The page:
If you’re an attentive dog owner, it’s likely your precious pup will be just fine, even if she’s swallowed something she shouldn’t have.

Pay attention to the signs, and consider our three recommendations: Letting it pass, opting for surgery or forced regurgitation.

At the end of the day, you know when something’s not right with your pup. Don’t hesitate to seek veterinary help and always trust your doggie gut!

Can A Dog Eat Corncob?

Summer is here, and your dog is most likely in gear to eat or gnaw that juicy looking corncob on the side of your dinner plate.

It’s always hard to say no to your doggy, but unfortunately it’s even harder for dogs to digest corncob.

Hopefully it’s not too late and your dog hasn’t already swallowed a corncob, but bad luck happens and sometimes we end up doing research when it’s too late, so I won’t go into too much detail about keeping your dog away from your corncobs.

If it’s too late and your dog ate corncob, now all that you can do is act fast.

Can Dogs Eat Corn?


This is a heavily contested subject, but in general, dogs can eat small amounts of corn. In fact, corn is used as an ingredient in most dog foods. What you should be aware of is that corn doesn’t offer any significant nutritional value to your dog’s diet.

In fact, it can be very hazardous — remember, corn is a product of human cultivation and is not a grain that dogs have evolved to digest. Many dogs are allergic to corn, and most dogs will at least get some pretty stinky gas if they eat it. 

So while small doses of corn won’t necessarily hurt your dog, it’s definitely not the best substance to feed them. After all, your dog is a carnivore, not a cornivore.

What About The Cob?


  • It’s one thing if your dog eats a lot of corn and gets bad gas, but it’s a whole other story if your furry friend inhales a giant cob.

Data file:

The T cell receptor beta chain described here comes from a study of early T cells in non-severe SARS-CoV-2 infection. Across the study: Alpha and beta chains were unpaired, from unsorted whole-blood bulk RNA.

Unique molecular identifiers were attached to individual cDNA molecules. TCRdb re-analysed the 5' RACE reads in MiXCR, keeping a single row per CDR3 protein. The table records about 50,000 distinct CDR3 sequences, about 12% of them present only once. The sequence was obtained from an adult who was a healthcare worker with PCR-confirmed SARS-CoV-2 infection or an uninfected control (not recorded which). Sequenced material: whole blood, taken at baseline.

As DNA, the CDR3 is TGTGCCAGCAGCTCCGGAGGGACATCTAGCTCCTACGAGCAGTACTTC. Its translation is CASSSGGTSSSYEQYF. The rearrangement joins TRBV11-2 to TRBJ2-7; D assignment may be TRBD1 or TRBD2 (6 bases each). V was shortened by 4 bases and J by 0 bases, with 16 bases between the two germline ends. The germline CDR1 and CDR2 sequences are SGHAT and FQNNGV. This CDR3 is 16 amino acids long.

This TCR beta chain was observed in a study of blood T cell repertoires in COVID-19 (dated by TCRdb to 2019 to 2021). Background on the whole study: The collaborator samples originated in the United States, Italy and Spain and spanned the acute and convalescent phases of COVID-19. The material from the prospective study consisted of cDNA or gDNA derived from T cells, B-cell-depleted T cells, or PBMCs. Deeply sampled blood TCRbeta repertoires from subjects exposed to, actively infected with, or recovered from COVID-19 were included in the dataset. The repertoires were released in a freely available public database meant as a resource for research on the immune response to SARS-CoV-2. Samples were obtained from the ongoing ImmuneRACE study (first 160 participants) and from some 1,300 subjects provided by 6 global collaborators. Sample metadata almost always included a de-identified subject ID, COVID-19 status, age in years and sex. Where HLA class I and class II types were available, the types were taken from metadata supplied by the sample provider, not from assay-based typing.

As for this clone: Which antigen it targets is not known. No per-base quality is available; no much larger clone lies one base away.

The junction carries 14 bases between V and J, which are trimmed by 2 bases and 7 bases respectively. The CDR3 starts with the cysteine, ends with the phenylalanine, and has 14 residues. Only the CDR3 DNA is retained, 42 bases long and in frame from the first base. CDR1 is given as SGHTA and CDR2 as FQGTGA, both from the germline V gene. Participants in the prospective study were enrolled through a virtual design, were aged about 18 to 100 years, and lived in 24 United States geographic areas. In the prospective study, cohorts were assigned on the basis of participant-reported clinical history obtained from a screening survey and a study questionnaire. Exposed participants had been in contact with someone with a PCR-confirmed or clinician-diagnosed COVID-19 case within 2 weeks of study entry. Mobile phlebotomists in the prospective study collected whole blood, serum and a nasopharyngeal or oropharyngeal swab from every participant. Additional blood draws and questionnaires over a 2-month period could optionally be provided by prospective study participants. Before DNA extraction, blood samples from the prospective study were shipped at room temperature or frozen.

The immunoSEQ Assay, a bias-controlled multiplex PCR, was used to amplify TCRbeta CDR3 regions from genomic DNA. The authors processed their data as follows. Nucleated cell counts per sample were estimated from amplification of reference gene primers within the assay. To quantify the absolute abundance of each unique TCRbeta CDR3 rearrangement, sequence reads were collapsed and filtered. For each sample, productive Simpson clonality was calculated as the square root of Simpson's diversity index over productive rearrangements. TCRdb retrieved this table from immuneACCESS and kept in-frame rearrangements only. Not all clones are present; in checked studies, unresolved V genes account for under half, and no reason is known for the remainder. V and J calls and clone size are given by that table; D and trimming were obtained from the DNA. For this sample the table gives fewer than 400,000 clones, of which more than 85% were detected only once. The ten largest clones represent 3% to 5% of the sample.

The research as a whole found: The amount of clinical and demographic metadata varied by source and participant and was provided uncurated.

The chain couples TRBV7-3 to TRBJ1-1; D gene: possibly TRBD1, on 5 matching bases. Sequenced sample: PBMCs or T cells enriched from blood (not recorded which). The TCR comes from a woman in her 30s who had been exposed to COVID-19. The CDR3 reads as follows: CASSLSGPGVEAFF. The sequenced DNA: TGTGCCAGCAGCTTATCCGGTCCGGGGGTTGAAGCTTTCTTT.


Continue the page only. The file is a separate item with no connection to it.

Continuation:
• If you’re worried about your dog eating a corn cob, I’ll assume you’ve had corn on the cob yourself, and that you know it’s nearly impossible to chew — I used to eat corn on the cob when my baby teeth were ready to come out so the tooth fairy would come sooner.
  • Your dog’s jaw may be stronger than yours, but it’s still not strong enough to crush a corncob enough to digest it. A corncob may seem like a potentially good chew toy for a dog, but it’s very dangerous, especially if she’s chewing on a cob that is small enough for her to swallow.

What To Do If Your Dog Eats A Corncob

Maybe it’s too late for you to take preventative measures, and your dog has already gulped the whole corncob. If this is the case, the following steps are absolutely essential:

Step 1

Induce Vomiting


If your dog has recently ingested the corncob and he hasn’t started showing any signs of discomfort, you can stop the problem in its tracks by making your dog throw it up.

In order to do this, you have to give your dog more undigestible material that will make him sick. I know it’s not pleasant, but it’s absolutely necessary.

There are several substances you can give your dog to make him throw up, but hydrogen peroxide is your best bet because it is effective and a common household item.

Give your dog a teaspoon of hydrogen peroxide per ten pounds of his body weight. Keep an eye on him, he should vomit within half an hour.

Remember, your dog is not a human; do not attempt to stick your finger down his throat and do not give him syrup of ipecac.

Step 2

See Your Vet